Filed Under Religion

Saint Paschal Baylon Parish

In the early 1950s, Most Reverend Edward Hoban, Bishop of Cleveland, foresaw the need for a new parish east of Cleveland. He contacted the Congregation of the Blessed Sacrament - a religious community of priests and brothers - to staff the parish. The Congregation was interested and a Seminarian called Donald Jette, suggested the name St. Paschal Baylon. Later, Fr.Donald Jette S.S.S. would become the pastor and leader of the parish community.

In 1953, the Congregation sent Father John O'Brien and Brother Edward Mullen, from St. Jean de Baptiste parish in New York City to establish the parish and take up residence in an old farmhouse on the church's present property. The newcomers initially arranged to have weekend Liturgies at the old Richmond Theatre on Mayfield Road, serving about 100 families in the area. As the parish community began to gather and grow, temporary worship space was built in 1954. The school opened in 1955.

The next few years proved equally expansive. In 1956, the present parish rectory was completed, and by 1957, more classrooms were added to the school. In 1963, the Blessed Sacrament Congregation began construction of their new seminary on the parish grounds, with a new convent appearing on the western edge of the property the following year.

In 1969, Fr. O'Brien worked with architect Richard Fleischman on a plan for a new church. Conceived as a hilltop beacon overlooking Lake Erie, the design included a sixty-foot high north wall made of glass. It forms a major segment of the octagonally extended building and provides a vast open space that encourages people to share and value community worship. The design represented a departure from traditional church designs at the time.

The parish community inaugurated a "new worship space" with First Communion on April 8, 1971. Since then, continued growth of the community has boosted the parish membership to over 2,700 families. The school is also thriving, serving about 500 elementary students.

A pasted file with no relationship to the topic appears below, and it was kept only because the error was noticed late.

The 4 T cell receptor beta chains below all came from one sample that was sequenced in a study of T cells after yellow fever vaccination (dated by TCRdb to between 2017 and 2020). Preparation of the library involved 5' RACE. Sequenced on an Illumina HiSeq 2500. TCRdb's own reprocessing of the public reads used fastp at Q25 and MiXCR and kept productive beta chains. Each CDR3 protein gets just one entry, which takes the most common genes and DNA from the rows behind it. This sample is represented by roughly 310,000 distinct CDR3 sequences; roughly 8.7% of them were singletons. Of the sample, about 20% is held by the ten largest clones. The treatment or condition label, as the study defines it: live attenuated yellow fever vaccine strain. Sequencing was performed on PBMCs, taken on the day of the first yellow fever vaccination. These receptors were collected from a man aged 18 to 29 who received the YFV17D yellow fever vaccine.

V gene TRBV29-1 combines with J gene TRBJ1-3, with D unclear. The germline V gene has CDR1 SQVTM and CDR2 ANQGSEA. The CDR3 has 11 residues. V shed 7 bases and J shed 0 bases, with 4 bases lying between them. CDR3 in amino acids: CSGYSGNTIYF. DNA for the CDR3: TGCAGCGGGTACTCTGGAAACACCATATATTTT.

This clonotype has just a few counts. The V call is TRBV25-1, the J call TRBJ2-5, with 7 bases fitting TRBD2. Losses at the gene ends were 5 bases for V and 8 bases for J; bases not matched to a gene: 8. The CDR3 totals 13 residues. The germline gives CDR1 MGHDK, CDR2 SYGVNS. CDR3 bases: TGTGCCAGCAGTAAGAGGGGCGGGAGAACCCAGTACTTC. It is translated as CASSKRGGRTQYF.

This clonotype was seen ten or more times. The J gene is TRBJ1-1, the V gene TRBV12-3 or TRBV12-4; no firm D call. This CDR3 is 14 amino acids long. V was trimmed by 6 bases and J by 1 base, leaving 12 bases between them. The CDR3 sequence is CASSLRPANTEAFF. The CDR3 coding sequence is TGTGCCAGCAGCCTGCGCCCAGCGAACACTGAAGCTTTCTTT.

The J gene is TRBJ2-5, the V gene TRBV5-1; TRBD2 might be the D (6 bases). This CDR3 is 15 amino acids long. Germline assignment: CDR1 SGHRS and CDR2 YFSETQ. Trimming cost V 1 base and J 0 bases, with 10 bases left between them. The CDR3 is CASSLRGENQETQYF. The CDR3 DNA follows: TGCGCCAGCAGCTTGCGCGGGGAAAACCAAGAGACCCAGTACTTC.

Fr. John T. Lane comments on the design of St. Paschal Baylon Church. The new church building was designed by architect Richard Fleischman in 1969, incorporating glass walls, a unique approach at the time. Source: Cleveland Regional Oral History Collection
Star Wars in Highland Heights Fr. Lane describes the lore surrounding the new church design as he grew up in the parish and school. He goes on to reflect on the community ministries of the parish. Source: Cleveland Regional Oral History Collection


St. Paschal Baylon Church, Highland Heights The south view of the church shows the octagonal shape of the roof and the single story windows that surround the worship space. Vestibule spaces were added later to facilitate entry and passage into the church. Creator: CSU Center for Public History + Digital Humanities
Front glass wall of St, Paschal Church The reflective glass of the wall facing north provides the parishioners with much light and a marvelous view of the outdoors. Creator: CSU Center for Public History + Digital Humanities
St. Paschal Baylon Parish Hall Following a short period of worship at the nearby Richmond Theatre, construction of a temporary church and school began on parish property began on Wilson Mills Road. Now the parish hall, this building housed the church between 1955 and 1971. Source: Cleveland Memory Project, Cleveland State University Library Special Collections
St Paschal Baylon Parish plan, 1969 Architect Richard Fleischman and Fr. O'Brien (St. Paschal's pastor) envisioned a Beacon of Christ centralized on the parish property in Highland Heights. The drawing shows the proposed church in relation to the existing school facility in 1969. Source: Cleveland Memory Project, Cleveland State University Library Special Collections
St Paschal Baylon Church Sixty-foot glass walls comprise the north-facing side behind the sanctuary of the church. Creator: CSU Center for Public History + Digital Humanities
Interior of the St. Paschal Baylon Church Fan-shaped seating with surrounding reflective windows focus attention upon the congregation. A change in theme and focus resulting from the Second Vatican Council in the early 1960s inspired the church design. Source: Richard Fleischman + Partners, Architects, Inc.


5384 Wilson Mills Rd, Highland Heights, OH 44143


Jim Lanese and Ken Valore, “Saint Paschal Baylon Parish,” Cleveland Historical, accessed December 3, 2023,